The Femtocell Forum has changed its name to the Small Cell Forum, reflecting how the tech is migrating upwards, but also how femtos haven't yet set the world alight.
The organisation has been successful in uniting femtocell manufacturers, and around the world there are a scattering of deployments – most of which conform to the standards developed by the forum. But it's bigger cells which have made the greatest use of the technology designed to fit into the home, and that's what's prompted the change of title.
Femtocells are tiny mobile-phone base stations with a range of just a few metres. Designed to drop into the home, they connect back to the operator's network over the public internet, and fit themselves into the macro network by finding an available frequency in which to operate.
The idea was to create cells which could be plugged in and left to their own devices, so anyone can get one up and running, and largely it works. That makes the technology very attractive to network operators used to paying radio engineers to meticulously configure base stations, and has led to many of the capabilities being adopted into pico and micro cells, if not (yet) fully-fledged base stations.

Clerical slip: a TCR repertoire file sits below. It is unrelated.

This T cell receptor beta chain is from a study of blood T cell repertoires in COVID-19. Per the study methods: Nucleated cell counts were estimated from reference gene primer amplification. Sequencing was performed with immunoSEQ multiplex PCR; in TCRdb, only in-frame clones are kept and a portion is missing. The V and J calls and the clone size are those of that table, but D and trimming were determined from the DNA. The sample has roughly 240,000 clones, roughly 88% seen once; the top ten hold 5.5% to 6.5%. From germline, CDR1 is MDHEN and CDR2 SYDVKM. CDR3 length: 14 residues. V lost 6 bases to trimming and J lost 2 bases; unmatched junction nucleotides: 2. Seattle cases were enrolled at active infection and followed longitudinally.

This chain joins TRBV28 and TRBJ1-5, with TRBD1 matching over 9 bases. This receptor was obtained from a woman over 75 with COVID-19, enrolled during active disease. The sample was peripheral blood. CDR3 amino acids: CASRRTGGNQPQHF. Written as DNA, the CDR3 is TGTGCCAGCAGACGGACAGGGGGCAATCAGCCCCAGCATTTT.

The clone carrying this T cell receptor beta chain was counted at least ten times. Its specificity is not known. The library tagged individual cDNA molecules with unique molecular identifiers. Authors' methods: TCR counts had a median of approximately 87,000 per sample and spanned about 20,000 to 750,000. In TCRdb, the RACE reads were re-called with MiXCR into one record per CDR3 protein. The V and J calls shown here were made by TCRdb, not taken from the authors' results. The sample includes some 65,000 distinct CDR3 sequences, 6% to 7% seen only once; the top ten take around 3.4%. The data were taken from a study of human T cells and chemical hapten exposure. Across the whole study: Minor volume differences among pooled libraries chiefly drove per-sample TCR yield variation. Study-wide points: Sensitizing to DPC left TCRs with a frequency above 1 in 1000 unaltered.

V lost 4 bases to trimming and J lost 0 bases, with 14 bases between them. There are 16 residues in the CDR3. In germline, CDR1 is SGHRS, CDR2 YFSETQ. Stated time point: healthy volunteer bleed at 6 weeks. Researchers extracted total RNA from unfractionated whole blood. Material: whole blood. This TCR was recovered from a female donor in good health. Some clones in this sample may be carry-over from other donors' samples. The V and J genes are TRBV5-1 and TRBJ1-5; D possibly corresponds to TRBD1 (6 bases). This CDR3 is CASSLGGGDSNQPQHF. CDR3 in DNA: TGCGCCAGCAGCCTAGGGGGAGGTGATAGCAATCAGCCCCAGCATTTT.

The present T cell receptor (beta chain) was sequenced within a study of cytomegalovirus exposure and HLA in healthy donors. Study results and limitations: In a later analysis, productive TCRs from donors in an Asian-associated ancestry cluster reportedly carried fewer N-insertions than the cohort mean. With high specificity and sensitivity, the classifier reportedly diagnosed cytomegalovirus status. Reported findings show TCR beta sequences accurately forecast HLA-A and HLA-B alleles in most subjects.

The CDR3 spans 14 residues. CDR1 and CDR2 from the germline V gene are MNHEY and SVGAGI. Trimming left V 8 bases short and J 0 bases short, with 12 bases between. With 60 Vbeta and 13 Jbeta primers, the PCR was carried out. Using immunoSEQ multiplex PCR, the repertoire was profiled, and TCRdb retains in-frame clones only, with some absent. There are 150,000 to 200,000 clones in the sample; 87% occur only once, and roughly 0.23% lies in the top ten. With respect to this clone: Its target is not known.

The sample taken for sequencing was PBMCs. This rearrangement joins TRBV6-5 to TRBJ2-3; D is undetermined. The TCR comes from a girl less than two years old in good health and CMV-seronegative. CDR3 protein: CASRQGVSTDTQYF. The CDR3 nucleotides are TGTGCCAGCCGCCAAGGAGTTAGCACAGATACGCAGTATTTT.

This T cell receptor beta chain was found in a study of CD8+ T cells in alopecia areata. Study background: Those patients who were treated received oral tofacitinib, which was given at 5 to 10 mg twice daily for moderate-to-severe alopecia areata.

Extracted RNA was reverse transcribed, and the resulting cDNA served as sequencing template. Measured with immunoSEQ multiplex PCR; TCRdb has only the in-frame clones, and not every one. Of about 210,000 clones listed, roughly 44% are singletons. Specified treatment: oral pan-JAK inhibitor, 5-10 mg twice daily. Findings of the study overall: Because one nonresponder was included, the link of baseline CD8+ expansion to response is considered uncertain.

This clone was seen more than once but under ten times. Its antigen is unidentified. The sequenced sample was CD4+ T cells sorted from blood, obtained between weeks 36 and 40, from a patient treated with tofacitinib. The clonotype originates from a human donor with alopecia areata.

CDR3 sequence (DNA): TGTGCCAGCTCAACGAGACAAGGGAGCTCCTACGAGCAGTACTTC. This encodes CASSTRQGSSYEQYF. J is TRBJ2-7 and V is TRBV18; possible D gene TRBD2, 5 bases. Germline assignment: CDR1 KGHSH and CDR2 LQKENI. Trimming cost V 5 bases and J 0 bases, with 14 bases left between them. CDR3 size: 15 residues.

The term small cells covers micro cells, picocells, femtocells and Wi-Fi.
It's not just the radio sensing which has proved popular, the ability to backhaul over contended connections is also becoming more important – and that's going to increase as more networks get deployed. All these intelligent base stations need standard interfaces to the network operator, which the Small Cell Forum is happy to provide, so doesn't want to be burdened with the "Femto" label.
Femtocells themselves have had limited success, and still suffer from problems in handing connections back and forth with the macro network (which is addressed in the LTE standard) and requiring gateways from the public internet to the operator's secure infrastructure (which LTE does not address).
But base stations are getting more intelligent, and the Small Cell Forum wants the world to know it's ready to standardise them, no doubt changing its name to the "Intelligent Cell Forum" in a few years when the capabilities arrive in the macro network. ®